Most Europeans are willing to compromise on the price and the features of their car in order to reduce harmful emissions, a new survey has revealed.
A Eurobarometer survey conducted in all 27 European Union Member States showed that, for instance, about two-thirds of EU car users said it was likely they would compromise on a car’s speed in order to reduce emissions.
In addition, the majority of motorists (53%) agreed with existing car charges being replaced by new charging schemes based on the actual use of their vehicle. While most users choose to drive a car because of its convenience, nearly three quarters of EU citizens (71%) said they would consider using public transport more frequently if it would be possible to buy a single ticket covering all transport modes.
Vice-President Siim Kallas, Commissioner responsible for transport, said, “These results are a great boost to the EU’s efforts to make transport more sustainable. It shows people understand the stakes and are willing to do their bit to reduce their impact on the environment. Smart initiatives such as pay-as-you-drive schemes and a single ticket covering all possible transport modes make use of the latest technology and enable people to make a well-informed choice about how they choose to travel.”
Compromises to be made in order to make driving greener
The majority of car users (66%) surveyed said they would be likely to compromise on the car’s size in order to reduce emissions and 62% said the same about the car’s range – i.e. the distance that one could drive before needing to refuel or recharge the vehicle. More than half of people (60%) would also be willing to pay more for their car if it helped to reduce emissions.
Half of EU citizens said they would agree with existing car charges being replaced by new charging schemes that took into account a car’s actual use. These schemes were even more popular among car drivers as 53% agreed with existing car charges being replaced.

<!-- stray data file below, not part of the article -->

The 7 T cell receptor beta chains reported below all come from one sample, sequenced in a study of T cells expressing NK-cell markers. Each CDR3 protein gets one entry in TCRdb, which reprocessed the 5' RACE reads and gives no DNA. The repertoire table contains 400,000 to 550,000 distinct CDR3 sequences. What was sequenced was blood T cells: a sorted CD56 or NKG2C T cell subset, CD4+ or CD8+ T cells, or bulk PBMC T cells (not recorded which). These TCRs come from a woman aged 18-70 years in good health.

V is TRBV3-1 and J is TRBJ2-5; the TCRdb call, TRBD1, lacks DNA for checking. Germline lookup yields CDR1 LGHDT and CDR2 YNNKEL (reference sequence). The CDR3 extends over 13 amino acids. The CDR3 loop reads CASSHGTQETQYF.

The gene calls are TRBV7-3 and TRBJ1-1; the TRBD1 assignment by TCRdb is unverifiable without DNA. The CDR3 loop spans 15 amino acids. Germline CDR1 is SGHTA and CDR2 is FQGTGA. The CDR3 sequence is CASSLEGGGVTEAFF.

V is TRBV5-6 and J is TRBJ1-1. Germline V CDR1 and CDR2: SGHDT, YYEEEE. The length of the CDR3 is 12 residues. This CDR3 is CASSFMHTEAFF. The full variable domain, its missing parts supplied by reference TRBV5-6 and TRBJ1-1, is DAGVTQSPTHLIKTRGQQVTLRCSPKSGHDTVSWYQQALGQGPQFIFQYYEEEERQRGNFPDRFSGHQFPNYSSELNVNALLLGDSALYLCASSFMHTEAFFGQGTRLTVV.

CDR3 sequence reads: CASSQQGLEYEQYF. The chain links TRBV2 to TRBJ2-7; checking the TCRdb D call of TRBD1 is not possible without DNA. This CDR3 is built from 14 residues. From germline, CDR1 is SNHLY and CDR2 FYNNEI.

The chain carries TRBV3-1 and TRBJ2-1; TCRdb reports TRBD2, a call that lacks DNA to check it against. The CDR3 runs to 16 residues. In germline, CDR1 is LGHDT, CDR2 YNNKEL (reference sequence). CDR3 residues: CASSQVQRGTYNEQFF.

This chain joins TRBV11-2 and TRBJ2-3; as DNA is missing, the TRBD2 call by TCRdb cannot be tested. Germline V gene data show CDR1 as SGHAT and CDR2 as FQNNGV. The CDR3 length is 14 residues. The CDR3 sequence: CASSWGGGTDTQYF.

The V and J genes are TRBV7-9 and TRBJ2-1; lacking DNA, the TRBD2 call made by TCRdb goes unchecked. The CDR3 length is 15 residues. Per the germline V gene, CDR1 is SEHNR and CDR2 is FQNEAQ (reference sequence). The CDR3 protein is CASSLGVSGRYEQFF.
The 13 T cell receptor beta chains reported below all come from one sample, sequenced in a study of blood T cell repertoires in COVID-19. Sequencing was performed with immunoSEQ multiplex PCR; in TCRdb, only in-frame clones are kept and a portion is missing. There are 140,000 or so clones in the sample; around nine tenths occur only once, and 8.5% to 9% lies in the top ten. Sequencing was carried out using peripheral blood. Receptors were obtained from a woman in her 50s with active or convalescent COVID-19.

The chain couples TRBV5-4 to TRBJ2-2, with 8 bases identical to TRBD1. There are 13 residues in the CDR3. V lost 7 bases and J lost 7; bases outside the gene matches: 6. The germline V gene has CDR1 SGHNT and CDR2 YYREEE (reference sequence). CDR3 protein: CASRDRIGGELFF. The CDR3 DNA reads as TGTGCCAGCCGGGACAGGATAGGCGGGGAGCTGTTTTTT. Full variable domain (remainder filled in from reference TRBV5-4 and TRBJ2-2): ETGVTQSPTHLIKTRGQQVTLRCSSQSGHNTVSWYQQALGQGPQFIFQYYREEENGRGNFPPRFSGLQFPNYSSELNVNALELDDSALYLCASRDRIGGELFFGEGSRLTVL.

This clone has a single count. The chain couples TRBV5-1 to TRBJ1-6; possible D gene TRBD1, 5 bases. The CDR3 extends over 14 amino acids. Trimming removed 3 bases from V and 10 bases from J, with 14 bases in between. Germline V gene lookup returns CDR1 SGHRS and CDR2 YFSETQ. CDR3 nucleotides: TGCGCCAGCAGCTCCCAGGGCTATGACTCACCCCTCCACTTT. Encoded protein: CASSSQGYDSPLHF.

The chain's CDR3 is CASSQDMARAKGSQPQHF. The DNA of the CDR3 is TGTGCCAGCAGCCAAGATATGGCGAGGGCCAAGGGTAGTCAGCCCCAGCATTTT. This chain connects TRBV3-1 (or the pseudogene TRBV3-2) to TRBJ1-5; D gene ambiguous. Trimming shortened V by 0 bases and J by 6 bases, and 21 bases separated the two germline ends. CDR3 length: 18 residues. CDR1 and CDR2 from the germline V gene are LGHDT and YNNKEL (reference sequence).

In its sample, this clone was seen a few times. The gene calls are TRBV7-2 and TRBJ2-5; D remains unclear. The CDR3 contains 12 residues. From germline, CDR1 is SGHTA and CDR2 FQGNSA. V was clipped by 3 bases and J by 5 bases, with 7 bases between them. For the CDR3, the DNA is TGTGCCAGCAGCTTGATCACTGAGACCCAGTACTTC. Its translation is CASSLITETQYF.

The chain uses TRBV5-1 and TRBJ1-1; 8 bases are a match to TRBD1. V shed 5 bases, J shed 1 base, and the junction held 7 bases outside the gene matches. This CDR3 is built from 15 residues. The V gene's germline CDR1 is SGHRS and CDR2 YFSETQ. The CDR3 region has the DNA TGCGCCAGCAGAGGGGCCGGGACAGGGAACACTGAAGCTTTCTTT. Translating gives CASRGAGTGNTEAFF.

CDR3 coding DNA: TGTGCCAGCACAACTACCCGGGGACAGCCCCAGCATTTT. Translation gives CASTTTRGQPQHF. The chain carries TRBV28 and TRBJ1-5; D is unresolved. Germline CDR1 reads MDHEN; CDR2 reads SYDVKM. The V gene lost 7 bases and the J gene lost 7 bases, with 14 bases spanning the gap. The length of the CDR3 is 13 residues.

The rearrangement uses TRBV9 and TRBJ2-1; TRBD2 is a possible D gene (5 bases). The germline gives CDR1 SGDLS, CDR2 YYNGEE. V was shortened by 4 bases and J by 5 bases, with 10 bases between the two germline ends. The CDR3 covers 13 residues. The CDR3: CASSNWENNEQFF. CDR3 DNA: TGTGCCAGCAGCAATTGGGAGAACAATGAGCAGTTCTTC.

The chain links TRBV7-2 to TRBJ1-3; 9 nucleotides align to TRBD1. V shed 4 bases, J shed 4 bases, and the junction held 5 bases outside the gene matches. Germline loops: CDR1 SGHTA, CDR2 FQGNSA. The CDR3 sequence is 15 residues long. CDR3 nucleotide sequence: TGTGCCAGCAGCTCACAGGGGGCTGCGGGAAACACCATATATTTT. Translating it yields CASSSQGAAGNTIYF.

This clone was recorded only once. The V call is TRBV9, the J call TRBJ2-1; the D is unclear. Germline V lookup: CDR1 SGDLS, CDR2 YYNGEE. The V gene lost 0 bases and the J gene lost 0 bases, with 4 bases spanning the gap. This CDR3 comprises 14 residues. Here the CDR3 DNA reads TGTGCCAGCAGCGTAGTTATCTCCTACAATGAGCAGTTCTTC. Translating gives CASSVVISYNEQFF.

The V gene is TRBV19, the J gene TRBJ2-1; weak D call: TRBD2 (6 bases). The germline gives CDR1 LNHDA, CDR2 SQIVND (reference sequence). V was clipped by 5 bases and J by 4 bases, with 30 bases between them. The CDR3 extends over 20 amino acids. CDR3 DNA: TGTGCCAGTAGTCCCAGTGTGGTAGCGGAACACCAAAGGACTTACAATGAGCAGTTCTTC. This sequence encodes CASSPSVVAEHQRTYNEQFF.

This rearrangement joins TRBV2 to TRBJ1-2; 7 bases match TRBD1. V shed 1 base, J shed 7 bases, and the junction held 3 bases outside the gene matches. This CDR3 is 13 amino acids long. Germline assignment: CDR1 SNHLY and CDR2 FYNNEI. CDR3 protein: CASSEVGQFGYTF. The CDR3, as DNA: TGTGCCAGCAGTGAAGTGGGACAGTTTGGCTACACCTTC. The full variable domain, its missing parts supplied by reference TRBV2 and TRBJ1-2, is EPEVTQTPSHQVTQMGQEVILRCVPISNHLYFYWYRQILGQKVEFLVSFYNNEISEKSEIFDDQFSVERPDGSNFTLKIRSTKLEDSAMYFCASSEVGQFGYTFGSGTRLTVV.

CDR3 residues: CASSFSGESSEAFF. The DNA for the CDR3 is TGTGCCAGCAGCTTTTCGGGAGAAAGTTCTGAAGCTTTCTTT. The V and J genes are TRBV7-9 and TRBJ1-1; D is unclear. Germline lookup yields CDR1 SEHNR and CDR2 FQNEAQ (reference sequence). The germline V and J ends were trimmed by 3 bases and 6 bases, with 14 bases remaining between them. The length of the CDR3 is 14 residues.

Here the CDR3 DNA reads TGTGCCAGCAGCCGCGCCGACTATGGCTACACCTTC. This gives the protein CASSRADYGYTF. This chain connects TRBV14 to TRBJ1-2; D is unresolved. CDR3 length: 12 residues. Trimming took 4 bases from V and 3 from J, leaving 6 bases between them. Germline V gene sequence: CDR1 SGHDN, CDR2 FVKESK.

Reasons for choosing a car
A large majority (71%) of car users felt that public transport was not as convenient as driving. A similar proportion (72%) of motorists said that a lack of connections stopped them using public transport (49% highlighted this as a “very important” factor).
A low frequency of services was considered important by 64% of car users and 54% emphasised the unreliability of public transport.
Encouraging motorists to combine other modes of transport
People who use their car on a daily basis were asked what it would take for them to also use other modes of transport. Roughly two-thirds (65%) said they would consider it if it was easier to change from one mode of transport to another, 52% would be tempted if there was better (online) information about schedules, 47% would consider it if terminals were more attractive, and 38% if it was possible to buy tickets online.
Nearly three quarters of EU citizens (71%) say they would consider using public transport more frequently if it were possible to buy a single ticket covering all possible modes of public transport; there is also strong support for this among motorists (66%).
The survey was conducted among 25,570 people in all 27 Member States at the request of the European Commission’s Directorate-General for Mobility and Transport.